The other way to find a good editor is to ask for recommendations. Find other indie authors who have sold well and ask who they’re using. After all, it’s unlikely they’d get as far as they did without having a good editor in their corner. (Incidentally, that’s how I found Shelley – I asked the super talented Lindsay Buroker who she used.)
So like I said, I use Holloway House for my editing. You can reach Shelley at this page. Tell her I sent you. It won’t get you any special treatment, but it’ll make me look good. 🙂
Lots of self-published authors offer different advice on what it takes to succeed. But there are three things they all agree on:
- Have great cover art
- Have a great editor
- Have a great blurb
I’m going to focus on #1 in this post. When I originally published IMPERIUM back in 2011, I knew I was going to hire a cover artist. I have no artistic abilities at all, and anything I tried to create myself would undoubtedly look like it had been drawn by a drunken chimp using MS Paint. So I hired an artist and thought, cool, #1 on the list is taken care of. The artist I hired did a good job and I was happy.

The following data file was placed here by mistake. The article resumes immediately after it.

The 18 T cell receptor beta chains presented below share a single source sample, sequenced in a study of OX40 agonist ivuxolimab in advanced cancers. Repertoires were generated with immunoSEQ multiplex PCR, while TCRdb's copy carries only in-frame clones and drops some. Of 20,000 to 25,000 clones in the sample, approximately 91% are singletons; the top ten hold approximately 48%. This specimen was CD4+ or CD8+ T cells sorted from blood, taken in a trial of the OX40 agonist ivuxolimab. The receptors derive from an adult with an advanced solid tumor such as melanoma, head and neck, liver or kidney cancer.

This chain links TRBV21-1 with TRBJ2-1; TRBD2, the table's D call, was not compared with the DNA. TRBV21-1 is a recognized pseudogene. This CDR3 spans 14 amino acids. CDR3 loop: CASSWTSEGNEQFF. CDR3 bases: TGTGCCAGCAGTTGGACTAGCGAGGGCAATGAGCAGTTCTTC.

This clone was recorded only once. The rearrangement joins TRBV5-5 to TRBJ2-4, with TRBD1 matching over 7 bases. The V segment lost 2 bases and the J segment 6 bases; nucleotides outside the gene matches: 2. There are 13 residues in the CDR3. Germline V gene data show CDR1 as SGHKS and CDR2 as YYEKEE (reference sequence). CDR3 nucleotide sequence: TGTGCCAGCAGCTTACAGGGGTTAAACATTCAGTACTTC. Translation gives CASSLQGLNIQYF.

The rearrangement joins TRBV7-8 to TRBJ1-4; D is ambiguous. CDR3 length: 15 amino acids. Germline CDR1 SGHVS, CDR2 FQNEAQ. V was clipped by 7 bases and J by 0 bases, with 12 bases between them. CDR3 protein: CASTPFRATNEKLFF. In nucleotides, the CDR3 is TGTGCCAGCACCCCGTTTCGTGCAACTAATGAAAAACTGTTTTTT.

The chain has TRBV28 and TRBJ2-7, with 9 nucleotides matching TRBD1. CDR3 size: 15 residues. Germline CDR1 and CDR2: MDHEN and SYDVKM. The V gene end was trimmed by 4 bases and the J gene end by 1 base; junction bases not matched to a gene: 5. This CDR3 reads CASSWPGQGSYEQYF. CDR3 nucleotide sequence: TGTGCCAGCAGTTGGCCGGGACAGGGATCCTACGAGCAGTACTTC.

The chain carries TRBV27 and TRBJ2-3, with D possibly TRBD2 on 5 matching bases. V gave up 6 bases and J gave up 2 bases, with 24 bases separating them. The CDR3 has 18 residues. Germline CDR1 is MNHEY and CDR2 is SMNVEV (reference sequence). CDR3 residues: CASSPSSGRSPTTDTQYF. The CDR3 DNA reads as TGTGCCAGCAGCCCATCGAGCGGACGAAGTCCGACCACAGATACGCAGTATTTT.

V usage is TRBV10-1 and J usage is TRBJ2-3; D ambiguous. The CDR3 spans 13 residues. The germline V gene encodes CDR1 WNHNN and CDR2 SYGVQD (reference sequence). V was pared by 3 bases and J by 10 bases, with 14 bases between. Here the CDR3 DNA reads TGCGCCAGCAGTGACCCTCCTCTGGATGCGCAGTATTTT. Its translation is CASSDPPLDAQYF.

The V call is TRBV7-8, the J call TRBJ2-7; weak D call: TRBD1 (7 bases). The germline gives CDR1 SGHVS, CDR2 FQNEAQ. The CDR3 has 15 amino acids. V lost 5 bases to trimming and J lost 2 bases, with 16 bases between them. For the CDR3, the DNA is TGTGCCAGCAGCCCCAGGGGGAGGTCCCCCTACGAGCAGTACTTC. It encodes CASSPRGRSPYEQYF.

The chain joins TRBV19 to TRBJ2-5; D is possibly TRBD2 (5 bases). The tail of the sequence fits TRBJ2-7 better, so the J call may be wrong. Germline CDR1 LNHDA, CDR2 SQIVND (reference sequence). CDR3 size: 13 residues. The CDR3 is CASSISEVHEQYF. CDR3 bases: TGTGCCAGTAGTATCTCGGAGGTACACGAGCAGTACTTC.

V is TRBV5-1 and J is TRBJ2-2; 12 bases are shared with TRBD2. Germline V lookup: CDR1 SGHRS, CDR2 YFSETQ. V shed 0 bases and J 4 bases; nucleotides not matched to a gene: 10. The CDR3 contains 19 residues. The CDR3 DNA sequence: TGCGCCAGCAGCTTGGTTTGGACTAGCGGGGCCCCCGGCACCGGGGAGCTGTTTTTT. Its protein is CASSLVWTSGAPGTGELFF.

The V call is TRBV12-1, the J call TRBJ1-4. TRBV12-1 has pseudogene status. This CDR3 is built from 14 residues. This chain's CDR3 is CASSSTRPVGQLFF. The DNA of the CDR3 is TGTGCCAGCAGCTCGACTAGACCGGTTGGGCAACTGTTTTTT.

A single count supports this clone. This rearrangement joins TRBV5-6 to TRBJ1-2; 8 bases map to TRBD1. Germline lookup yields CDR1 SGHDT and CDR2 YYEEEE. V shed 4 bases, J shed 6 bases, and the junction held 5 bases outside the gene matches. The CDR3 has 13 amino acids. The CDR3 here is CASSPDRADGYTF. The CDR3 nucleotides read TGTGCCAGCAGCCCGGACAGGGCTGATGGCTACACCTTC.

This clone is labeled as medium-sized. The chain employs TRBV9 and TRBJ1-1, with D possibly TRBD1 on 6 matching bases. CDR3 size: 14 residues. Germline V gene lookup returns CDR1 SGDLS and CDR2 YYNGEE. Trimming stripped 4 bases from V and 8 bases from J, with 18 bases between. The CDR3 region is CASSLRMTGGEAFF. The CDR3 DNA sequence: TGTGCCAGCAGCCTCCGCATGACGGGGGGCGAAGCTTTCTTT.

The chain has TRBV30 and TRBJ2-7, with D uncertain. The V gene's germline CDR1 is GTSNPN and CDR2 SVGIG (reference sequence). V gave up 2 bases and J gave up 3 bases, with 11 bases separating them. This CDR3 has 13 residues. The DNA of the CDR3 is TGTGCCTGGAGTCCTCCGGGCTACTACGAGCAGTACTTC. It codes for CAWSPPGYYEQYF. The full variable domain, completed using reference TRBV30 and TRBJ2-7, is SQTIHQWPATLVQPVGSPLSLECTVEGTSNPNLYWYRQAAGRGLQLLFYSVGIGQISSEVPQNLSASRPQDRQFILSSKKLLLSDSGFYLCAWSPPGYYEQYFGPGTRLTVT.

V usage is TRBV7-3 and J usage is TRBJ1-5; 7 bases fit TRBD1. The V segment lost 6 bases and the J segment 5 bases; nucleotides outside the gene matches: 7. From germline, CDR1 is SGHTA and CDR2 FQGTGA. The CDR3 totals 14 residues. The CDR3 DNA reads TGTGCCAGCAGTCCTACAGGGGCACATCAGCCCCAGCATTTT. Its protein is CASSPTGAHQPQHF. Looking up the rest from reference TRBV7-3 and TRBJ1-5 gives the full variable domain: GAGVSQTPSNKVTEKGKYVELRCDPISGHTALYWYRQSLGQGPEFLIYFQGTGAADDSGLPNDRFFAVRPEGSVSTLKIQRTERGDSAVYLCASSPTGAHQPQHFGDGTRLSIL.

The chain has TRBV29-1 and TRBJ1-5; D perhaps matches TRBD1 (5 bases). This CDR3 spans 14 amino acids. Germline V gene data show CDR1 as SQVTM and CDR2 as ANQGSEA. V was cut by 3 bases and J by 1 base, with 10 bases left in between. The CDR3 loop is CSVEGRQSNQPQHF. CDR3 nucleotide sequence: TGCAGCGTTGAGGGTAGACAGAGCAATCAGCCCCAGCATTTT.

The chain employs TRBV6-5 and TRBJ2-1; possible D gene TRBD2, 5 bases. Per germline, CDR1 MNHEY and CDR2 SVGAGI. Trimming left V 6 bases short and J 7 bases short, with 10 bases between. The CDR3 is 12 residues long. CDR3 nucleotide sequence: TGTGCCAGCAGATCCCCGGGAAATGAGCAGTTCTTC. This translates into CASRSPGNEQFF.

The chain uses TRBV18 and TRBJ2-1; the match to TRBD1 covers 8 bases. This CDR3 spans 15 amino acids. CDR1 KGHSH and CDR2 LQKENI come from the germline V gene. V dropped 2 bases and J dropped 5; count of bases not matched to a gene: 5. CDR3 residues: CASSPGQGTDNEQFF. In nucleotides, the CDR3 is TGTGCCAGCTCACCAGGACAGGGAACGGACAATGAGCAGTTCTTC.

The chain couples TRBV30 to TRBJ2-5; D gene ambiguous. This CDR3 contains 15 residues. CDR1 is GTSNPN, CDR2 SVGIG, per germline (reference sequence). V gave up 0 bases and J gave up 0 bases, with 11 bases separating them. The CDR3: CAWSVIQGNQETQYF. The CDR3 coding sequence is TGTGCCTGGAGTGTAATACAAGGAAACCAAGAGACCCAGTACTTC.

Problem is, I missed one critical bit of info related to Having Great Cover Art. Namely, your great cover art needs to fit in your genre. It sounds obvious, and I’m embarrassed to say this didn’t occur to me until much later. The original cover art for the Caulborn series looks much more like historical fantasy, or epic fantasy, but not urban fantasy. I’ve been told that some readers thought my work was miscategorized as urban fantasy because of the artwork. Other readers told me they didn’t realize these books were all part of the same series, because there weren’t common elements across them.